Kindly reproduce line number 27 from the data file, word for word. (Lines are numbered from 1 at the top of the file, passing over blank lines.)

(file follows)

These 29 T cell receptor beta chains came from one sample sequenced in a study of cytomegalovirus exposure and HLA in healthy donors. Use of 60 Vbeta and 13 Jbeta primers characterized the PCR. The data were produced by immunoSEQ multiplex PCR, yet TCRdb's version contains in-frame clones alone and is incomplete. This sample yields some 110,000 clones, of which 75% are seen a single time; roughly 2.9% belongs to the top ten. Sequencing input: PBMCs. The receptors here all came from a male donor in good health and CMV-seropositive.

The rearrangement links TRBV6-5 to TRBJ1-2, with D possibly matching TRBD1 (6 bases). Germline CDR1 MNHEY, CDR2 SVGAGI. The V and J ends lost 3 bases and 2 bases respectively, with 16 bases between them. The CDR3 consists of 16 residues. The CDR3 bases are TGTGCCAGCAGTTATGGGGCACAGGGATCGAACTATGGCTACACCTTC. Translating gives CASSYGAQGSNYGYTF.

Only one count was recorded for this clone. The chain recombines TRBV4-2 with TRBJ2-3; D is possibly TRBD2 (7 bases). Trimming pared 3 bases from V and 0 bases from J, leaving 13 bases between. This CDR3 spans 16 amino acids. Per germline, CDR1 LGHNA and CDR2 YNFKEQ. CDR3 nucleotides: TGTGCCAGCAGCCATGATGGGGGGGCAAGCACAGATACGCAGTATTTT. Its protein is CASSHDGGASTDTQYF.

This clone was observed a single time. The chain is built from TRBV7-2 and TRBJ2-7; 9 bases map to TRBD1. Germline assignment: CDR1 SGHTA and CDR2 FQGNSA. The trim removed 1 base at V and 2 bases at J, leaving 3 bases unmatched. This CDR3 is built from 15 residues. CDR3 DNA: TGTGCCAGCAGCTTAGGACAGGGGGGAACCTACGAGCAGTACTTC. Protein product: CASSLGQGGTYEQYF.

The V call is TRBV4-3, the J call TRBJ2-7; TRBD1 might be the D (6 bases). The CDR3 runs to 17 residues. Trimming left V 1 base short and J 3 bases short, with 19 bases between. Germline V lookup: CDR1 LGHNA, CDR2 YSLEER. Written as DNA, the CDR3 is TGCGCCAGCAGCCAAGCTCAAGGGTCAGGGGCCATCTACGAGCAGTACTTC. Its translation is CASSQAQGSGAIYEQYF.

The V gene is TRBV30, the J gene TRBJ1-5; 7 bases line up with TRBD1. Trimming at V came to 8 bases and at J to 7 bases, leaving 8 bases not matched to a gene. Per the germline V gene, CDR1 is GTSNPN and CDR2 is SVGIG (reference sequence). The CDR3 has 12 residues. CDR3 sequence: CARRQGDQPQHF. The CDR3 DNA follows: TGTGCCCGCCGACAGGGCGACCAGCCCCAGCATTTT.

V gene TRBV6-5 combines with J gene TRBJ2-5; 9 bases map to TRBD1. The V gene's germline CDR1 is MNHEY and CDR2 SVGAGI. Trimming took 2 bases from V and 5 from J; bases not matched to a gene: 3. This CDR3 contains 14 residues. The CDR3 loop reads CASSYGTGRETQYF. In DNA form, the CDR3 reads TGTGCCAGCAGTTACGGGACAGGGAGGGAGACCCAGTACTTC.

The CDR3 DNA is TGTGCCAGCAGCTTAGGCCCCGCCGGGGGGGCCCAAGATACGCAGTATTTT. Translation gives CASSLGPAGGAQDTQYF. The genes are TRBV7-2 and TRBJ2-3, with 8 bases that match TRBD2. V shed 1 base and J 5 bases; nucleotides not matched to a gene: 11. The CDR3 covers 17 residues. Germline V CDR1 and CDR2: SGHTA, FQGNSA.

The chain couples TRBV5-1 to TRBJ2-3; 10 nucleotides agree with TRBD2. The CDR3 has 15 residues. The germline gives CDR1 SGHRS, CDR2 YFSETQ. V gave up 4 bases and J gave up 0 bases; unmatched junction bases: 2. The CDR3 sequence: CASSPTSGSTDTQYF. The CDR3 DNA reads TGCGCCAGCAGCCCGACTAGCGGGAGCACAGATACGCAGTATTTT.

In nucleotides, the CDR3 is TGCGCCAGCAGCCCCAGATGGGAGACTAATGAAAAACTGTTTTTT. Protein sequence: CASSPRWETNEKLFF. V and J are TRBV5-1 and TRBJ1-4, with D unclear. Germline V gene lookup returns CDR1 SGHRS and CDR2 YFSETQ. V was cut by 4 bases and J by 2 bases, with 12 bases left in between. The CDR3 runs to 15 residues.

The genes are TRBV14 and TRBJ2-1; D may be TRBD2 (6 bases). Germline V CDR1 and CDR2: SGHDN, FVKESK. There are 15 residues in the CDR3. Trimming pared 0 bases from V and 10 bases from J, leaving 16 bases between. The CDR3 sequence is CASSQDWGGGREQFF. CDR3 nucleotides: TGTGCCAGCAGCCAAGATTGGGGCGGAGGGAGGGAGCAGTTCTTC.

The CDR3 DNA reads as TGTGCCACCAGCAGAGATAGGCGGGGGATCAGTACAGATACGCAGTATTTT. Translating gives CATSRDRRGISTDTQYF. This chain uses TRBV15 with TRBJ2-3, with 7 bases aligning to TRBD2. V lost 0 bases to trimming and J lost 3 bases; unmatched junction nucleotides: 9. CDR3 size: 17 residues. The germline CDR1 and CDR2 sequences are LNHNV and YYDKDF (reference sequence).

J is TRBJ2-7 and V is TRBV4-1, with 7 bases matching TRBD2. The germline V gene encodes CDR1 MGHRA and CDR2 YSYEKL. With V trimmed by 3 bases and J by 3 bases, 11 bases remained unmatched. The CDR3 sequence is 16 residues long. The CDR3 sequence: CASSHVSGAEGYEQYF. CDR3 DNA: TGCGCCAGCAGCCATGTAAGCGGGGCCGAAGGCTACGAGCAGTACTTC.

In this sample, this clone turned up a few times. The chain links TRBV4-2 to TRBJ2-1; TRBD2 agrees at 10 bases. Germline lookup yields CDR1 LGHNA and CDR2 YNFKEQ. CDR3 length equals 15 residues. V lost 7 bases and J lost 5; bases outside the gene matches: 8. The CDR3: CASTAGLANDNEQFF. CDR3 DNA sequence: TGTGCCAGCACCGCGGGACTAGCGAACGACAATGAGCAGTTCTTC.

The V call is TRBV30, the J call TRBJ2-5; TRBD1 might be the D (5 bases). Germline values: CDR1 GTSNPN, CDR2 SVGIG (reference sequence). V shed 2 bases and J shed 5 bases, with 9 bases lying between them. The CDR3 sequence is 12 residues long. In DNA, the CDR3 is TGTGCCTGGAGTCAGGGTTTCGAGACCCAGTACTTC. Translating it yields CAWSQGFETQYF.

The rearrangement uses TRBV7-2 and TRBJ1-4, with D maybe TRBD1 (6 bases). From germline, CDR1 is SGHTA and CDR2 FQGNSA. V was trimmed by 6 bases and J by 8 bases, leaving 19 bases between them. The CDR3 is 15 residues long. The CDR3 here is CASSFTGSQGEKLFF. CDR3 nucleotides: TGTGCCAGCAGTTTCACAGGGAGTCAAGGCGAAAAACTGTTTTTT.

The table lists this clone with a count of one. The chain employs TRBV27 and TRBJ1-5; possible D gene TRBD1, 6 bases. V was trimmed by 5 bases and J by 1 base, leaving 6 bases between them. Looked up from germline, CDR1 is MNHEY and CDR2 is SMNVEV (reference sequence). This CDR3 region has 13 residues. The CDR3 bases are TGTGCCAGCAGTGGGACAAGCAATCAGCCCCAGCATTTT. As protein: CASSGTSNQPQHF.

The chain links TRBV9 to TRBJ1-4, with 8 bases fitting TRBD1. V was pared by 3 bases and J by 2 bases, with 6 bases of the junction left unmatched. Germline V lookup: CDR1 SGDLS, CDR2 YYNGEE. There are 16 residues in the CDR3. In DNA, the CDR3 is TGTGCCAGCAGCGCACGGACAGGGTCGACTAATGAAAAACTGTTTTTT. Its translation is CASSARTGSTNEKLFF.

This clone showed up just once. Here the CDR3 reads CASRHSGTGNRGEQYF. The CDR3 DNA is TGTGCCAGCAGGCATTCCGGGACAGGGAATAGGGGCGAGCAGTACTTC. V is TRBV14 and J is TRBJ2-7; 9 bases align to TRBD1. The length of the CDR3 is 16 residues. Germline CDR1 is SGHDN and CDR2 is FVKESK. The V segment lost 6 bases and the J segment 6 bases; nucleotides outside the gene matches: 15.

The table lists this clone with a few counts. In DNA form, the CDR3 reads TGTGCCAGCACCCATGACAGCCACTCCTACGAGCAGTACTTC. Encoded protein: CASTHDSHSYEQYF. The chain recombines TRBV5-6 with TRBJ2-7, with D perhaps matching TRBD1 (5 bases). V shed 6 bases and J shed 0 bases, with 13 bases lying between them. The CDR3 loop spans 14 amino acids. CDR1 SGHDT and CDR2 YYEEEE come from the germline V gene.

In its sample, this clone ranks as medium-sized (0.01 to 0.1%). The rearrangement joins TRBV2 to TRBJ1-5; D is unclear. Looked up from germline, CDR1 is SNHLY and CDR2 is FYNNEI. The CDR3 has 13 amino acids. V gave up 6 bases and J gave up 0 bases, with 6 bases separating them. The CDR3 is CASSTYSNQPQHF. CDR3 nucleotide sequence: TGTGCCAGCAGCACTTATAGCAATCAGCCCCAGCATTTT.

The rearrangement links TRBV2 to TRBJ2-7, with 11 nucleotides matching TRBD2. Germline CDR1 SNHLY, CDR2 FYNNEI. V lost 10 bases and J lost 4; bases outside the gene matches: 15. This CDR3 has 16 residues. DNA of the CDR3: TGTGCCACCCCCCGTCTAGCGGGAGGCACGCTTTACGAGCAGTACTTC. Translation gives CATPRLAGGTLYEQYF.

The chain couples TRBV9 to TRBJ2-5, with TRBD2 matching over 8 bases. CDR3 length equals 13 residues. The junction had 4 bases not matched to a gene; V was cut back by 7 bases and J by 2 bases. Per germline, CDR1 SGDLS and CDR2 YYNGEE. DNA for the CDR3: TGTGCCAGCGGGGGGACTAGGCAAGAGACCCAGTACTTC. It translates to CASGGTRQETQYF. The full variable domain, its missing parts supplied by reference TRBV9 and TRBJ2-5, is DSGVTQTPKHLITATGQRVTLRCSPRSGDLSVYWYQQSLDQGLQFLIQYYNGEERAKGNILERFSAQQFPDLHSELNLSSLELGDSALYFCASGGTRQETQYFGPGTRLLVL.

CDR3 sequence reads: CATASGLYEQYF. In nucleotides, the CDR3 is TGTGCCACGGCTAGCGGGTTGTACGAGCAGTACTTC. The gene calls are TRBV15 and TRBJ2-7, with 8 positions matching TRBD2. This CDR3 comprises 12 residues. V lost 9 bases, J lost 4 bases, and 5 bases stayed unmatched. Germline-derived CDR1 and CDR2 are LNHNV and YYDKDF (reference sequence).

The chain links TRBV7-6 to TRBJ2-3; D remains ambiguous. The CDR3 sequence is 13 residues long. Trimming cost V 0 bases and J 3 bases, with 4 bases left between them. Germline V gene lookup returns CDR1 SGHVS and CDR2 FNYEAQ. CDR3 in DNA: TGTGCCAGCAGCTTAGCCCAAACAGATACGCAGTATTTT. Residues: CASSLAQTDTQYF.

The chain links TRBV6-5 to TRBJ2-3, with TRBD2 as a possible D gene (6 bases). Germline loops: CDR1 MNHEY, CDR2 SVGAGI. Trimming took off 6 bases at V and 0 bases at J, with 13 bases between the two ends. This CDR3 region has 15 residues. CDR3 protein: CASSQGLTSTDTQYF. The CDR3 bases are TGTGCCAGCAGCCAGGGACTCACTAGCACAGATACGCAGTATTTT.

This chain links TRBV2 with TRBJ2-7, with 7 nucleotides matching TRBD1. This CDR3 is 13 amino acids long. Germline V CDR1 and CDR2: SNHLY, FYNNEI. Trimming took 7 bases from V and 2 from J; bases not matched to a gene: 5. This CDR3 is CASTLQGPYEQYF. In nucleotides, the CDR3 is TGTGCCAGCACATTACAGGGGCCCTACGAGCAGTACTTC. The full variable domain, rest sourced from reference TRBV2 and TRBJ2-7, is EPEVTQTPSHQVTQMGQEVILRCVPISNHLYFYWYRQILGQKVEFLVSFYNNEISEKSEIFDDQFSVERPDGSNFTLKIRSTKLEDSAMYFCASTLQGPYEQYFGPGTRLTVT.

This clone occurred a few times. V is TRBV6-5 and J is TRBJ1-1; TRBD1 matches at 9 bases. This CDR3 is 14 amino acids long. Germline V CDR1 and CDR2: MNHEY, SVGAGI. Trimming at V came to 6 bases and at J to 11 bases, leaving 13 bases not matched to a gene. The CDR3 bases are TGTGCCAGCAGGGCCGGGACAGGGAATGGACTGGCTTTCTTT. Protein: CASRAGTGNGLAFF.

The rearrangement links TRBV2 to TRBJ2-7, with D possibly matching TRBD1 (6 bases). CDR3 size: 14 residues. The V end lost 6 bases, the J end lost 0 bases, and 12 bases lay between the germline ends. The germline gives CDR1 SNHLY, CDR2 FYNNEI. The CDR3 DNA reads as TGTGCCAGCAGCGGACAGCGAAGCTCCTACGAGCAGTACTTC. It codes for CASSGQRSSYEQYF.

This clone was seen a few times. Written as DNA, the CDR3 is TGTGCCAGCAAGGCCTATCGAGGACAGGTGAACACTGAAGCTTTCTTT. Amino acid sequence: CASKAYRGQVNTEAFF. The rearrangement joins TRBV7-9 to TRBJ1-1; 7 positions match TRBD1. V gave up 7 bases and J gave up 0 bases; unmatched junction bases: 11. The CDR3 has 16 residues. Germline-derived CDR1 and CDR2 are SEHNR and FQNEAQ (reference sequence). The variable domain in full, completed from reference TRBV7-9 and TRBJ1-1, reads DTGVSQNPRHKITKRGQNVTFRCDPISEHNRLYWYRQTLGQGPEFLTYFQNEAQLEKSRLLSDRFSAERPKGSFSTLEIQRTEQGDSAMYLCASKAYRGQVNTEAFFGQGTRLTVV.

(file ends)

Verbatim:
This chain links TRBV2 with TRBJ2-7, with 7 nucleotides matching TRBD1. This CDR3 is 13 amino acids long. Germline V CDR1 and CDR2: SNHLY, FYNNEI. Trimming took 7 bases from V and 2 from J; bases not matched to a gene: 5. This CDR3 is CASTLQGPYEQYF. In nucleotides, the CDR3 is TGTGCCAGCACATTACAGGGGCCCTACGAGCAGTACTTC. The full variable domain, rest sourced from reference TRBV2 and TRBJ2-7, is EPEVTQTPSHQVTQMGQEVILRCVPISNHLYFYWYRQILGQKVEFLVSFYNNEISEKSEIFDDQFSVERPDGSNFTLKIRSTKLEDSAMYFCASTLQGPYEQYFGPGTRLTVT.